The only certainties in life are death and taxes – but don’t forget airline fees and charges
Some time ago I found, after having booked flights on a ‘low-cost’ airline, that I had to cancel the flights.
As a consequence I forfeited the cost of the flights. This loss was mitigated by the fact that I had travel insurance. However the insurance company, for some reason, would not cover the taxes element of the fare – the APD. On application to the airline I was informed that I was entitled to a refund but I would have to pay an ‘administration’ charge which exceeded the amount I had paid in tax.
The waters were further muddied by the fact that the airline had imposed ‘taxes and charges’ without clearly distinguishing between the two and it took lengthy correspondence to split out the two. This was necessary because the insurance company would refund the latter but not the former.
Further enquiries elicited the fact that not only had the airline not remitted the tax to HMRC but that HMRC were not interested in collecting this tax or even requiring airlines to refund it to passengers.
So by imposing this administration charge the airline not only got to keep the full fare but also the tax. Additionally, as I had cancelled the flights many weeks in advance they were probably also able to sell the seats again – making 200% for the seat plus the tax. Not a bad return.
While I am sure that there are processing costs involved in refunding the tax I cannot believe that they amount to anything like the administration charge that is imposed. If airlines can accept booking, payment and cancellation automatically it can surely only be a small step to refunding the tax automatically. Other businesses manage to credit refunds without this fuss so why not airlines?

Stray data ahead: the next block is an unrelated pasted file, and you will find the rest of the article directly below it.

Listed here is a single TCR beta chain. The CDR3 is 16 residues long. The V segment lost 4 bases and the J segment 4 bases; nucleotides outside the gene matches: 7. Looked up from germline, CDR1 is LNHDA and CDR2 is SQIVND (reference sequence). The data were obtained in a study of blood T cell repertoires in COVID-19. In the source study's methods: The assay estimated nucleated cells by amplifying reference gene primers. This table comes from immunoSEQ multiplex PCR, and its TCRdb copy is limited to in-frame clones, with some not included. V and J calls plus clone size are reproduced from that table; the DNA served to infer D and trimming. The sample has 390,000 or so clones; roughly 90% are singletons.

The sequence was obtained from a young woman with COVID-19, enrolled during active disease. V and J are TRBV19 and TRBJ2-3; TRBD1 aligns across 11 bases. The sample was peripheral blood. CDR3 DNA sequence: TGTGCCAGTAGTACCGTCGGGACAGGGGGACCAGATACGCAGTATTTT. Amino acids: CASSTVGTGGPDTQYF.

I wonder how much in aggregate airlines make this way every year and to what extent they regard this as just part of their income stream. How much do they make by retaining money that should either go to the Treasury or be returned to passengers?
A recent European Court of Justice case suggests however that the imposition of administration charges like this can be challenged. The facts of the Air Berlin case which can be found here in the ‘Resources’ section of the TLQ website are that the German consumer organisation, the ‘Bundesverband, made a test purchase of a flight on Air Berlin. The purchase revealed two issues. First, the taxes and charges were only €3, a significant under reporting. Secondly, if a passenger cancelled a flight the airline would impose a ‘handling fee’ of €25 on any refund.
On the first issue the ECJ concluded that under Art. 23(1) of Regulation (EC) No 1008/2008 on common rules for the operation of air services in the Community the various taxes and charges had not been displayed sufficiently transparently. According to the Regulation all taxes, airport charges and other charges, surcharges or fees should be specified separately and could not be consolidated into the airfare.
On the second issue, a German court had already held that the airline should remove the term in its contract that permitted it to levy the €25 handling charge in the case of cancellations, on the grounds that it contravened their domestic legislation on unfair terms because it was unfair in that it unduly disadvantaged passengers. In the ECJ the airline argued that the pricing freedom granted to airlines under Article 22 of Regulation No 1008/2008 precluded the operation of domestic legislation on unfair terms. The ECJ rejected that argument, leaving it open to the German courts to adjudicate on the unfairness of such terms.
The German legislation is based on Council Directive 93/13/EEC on unfair terms in consumer contracts and this also forms part of UK law having been transposed into our law many years ago and currently forms part of the Consumer Rights Act 2015. This being so it is open to a UK court to strike down a similar term to be found in airlines operating from the UK.
Editor in Chief